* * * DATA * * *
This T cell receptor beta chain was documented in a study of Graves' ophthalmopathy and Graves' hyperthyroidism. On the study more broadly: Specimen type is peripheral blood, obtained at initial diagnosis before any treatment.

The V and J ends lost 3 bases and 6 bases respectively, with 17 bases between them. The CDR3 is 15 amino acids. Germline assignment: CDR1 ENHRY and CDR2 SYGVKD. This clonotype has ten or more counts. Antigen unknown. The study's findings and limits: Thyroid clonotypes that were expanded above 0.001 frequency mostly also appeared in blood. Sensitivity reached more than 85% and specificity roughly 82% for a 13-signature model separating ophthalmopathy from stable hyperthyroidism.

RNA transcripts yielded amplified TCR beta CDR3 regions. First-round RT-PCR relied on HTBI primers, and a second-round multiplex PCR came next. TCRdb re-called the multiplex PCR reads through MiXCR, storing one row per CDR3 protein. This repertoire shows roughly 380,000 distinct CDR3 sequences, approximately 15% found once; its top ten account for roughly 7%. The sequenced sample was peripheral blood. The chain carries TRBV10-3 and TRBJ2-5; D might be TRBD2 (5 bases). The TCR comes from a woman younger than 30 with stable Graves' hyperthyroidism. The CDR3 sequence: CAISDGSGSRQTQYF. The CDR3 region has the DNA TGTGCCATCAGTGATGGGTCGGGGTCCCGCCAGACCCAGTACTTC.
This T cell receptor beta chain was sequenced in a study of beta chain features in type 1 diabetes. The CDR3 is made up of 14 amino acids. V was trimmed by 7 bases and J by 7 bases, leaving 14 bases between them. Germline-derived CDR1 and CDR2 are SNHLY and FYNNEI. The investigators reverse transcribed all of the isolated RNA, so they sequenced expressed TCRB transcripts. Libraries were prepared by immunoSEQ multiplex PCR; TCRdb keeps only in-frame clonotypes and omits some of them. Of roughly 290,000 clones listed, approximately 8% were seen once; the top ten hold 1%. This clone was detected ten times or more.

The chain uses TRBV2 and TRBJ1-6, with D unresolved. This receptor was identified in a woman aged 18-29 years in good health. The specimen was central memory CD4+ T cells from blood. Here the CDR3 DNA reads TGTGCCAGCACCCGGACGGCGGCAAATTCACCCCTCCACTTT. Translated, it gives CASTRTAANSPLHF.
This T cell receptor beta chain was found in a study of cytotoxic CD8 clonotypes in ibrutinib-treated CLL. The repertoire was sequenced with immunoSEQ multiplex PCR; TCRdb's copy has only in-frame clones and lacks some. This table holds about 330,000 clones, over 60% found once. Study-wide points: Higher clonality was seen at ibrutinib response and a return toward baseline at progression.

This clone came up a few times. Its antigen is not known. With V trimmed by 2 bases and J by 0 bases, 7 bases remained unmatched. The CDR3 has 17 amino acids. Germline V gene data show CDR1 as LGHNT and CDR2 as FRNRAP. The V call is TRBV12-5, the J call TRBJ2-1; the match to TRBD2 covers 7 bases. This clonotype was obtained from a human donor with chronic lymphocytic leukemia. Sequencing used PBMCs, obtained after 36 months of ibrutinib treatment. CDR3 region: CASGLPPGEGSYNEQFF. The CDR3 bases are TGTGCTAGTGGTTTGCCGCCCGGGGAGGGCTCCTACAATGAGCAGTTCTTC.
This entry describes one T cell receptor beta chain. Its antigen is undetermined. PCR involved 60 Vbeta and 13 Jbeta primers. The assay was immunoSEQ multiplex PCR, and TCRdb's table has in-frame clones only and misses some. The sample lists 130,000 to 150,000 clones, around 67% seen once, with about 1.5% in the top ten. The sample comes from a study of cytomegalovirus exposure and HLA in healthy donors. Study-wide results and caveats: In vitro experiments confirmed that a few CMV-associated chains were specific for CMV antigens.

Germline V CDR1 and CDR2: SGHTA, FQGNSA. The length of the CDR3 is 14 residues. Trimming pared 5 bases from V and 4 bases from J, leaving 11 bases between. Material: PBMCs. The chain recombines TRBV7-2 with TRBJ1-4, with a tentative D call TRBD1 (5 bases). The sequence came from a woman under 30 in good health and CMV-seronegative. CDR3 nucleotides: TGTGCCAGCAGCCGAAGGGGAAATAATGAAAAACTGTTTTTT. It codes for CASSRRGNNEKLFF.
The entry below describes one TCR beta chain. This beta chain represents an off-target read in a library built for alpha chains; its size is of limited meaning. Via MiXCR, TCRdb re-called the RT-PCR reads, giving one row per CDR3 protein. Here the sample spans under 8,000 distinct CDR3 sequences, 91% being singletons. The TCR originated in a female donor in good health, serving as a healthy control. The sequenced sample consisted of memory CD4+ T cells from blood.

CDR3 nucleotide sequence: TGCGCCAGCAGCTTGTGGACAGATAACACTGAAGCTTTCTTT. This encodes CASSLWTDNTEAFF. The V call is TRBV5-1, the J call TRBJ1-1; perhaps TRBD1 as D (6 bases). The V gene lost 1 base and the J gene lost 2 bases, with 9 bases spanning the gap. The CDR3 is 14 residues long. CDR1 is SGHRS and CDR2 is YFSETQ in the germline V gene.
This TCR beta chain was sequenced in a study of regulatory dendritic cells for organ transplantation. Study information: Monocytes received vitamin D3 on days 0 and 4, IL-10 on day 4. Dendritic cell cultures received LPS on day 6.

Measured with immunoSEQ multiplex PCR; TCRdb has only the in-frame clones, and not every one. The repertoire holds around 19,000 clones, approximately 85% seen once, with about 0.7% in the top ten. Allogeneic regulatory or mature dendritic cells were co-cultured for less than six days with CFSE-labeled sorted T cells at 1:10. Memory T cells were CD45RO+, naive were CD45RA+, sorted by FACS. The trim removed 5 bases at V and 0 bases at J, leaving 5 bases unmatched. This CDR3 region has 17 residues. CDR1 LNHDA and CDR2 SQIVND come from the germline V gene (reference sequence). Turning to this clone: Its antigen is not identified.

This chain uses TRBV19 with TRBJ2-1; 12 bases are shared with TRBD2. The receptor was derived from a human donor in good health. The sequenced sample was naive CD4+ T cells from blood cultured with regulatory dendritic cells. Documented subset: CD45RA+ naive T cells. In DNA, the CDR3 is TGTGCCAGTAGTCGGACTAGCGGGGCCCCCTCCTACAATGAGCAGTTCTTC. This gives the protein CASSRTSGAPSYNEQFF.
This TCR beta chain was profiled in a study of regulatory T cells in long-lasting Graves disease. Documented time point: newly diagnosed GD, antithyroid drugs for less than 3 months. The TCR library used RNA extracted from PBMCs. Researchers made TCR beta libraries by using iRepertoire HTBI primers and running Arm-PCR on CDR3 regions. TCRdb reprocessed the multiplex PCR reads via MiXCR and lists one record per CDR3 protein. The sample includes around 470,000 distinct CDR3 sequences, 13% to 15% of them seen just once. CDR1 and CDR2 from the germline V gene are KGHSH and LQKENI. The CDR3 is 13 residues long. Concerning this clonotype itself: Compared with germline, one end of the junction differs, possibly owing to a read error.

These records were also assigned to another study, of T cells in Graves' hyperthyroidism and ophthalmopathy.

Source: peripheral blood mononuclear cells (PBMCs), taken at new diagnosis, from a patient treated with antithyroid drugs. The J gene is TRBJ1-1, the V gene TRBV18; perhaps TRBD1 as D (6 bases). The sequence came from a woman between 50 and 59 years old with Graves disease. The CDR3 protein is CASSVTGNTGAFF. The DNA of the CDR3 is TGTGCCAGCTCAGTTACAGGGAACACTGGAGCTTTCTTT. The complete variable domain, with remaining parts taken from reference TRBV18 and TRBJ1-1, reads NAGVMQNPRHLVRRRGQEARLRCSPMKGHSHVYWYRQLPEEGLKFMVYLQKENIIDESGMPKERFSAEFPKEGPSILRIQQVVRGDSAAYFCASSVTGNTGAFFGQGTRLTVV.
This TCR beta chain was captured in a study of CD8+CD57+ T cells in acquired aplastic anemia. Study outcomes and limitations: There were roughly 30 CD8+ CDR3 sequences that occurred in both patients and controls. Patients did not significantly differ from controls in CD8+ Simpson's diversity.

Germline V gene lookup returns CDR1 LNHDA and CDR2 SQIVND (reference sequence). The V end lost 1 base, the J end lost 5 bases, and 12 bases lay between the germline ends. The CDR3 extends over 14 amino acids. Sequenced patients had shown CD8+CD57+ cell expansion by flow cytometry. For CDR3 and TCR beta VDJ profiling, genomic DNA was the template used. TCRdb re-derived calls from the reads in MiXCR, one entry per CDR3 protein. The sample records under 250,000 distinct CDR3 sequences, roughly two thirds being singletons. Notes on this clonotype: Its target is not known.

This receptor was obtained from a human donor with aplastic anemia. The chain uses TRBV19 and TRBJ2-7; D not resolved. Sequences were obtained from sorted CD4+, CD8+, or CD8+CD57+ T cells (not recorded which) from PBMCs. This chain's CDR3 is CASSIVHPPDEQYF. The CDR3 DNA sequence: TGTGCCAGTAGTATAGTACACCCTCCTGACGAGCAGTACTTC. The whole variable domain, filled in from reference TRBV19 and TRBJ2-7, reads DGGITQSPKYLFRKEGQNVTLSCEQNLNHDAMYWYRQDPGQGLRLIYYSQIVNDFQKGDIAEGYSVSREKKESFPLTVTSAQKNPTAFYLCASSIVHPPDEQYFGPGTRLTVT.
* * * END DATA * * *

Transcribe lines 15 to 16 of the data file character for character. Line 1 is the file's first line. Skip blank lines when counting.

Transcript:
This TCR beta chain was profiled in a study of regulatory T cells in long-lasting Graves disease. Documented time point: newly diagnosed GD, antithyroid drugs for less than 3 months. The TCR library used RNA extracted from PBMCs. Researchers made TCR beta libraries by using iRepertoire HTBI primers and running Arm-PCR on CDR3 regions. TCRdb reprocessed the multiplex PCR reads via MiXCR and lists one record per CDR3 protein. The sample includes around 470,000 distinct CDR3 sequences, 13% to 15% of them seen just once. CDR1 and CDR2 from the germline V gene are KGHSH and LQKENI. The CDR3 is 13 residues long. Concerning this clonotype itself: Compared with germline, one end of the junction differs, possibly owing to a read error.

These records were also assigned to another study, of T cells in Graves' hyperthyroidism and ophthalmopathy.